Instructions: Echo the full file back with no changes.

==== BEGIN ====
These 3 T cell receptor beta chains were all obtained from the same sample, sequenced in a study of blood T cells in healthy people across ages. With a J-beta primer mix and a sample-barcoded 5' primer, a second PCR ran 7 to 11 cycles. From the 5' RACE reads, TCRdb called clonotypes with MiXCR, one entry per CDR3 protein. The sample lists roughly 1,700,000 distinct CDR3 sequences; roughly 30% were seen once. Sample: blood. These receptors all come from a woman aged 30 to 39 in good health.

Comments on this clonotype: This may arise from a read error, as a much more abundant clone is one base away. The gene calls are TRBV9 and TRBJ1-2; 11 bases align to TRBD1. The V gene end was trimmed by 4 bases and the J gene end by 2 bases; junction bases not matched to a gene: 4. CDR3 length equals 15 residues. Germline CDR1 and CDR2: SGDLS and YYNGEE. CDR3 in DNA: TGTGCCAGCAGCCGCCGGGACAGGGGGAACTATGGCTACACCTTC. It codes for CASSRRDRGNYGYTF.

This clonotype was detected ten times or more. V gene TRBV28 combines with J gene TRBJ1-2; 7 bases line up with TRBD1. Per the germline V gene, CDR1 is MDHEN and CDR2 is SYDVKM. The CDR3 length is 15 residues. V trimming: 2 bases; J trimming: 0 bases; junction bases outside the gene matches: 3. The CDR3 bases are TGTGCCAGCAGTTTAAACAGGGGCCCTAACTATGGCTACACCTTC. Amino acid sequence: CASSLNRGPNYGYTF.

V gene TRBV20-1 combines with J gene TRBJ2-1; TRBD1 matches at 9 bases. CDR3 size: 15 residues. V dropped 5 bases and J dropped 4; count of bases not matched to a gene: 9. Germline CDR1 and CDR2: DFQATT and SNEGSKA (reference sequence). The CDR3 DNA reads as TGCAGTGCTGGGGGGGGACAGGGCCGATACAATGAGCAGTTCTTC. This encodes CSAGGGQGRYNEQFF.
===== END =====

These 3 T cell receptor beta chains were all obtained from the same sample, sequenced in a study of blood T cells in healthy people across ages. With a J-beta primer mix and a sample-barcoded 5' primer, a second PCR ran 7 to 11 cycles. From the 5' RACE reads, TCRdb called clonotypes with MiXCR, one entry per CDR3 protein. The sample lists roughly 1,700,000 distinct CDR3 sequences; roughly 30% were seen once. Sample: blood. These receptors all come from a woman aged 30 to 39 in good health.

Comments on this clonotype: This may arise from a read error, as a much more abundant clone is one base away. The gene calls are TRBV9 and TRBJ1-2; 11 bases align to TRBD1. The V gene end was trimmed by 4 bases and the J gene end by 2 bases; junction bases not matched to a gene: 4. CDR3 length equals 15 residues. Germline CDR1 and CDR2: SGDLS and YYNGEE. CDR3 in DNA: TGTGCCAGCAGCCGCCGGGACAGGGGGAACTATGGCTACACCTTC. It codes for CASSRRDRGNYGYTF.

This clonotype was detected ten times or more. V gene TRBV28 combines with J gene TRBJ1-2; 7 bases line up with TRBD1. Per the germline V gene, CDR1 is MDHEN and CDR2 is SYDVKM. The CDR3 length is 15 residues. V trimming: 2 bases; J trimming: 0 bases; junction bases outside the gene matches: 3. The CDR3 bases are TGTGCCAGCAGTTTAAACAGGGGCCCTAACTATGGCTACACCTTC. Amino acid sequence: CASSLNRGPNYGYTF.

V gene TRBV20-1 combines with J gene TRBJ2-1; TRBD1 matches at 9 bases. CDR3 size: 15 residues. V dropped 5 bases and J dropped 4; count of bases not matched to a gene: 9. Germline CDR1 and CDR2: DFQATT and SNEGSKA (reference sequence). The CDR3 DNA reads as TGCAGTGCTGGGGGGGGACAGGGCCGATACAATGAGCAGTTCTTC. This encodes CSAGGGQGRYNEQFF.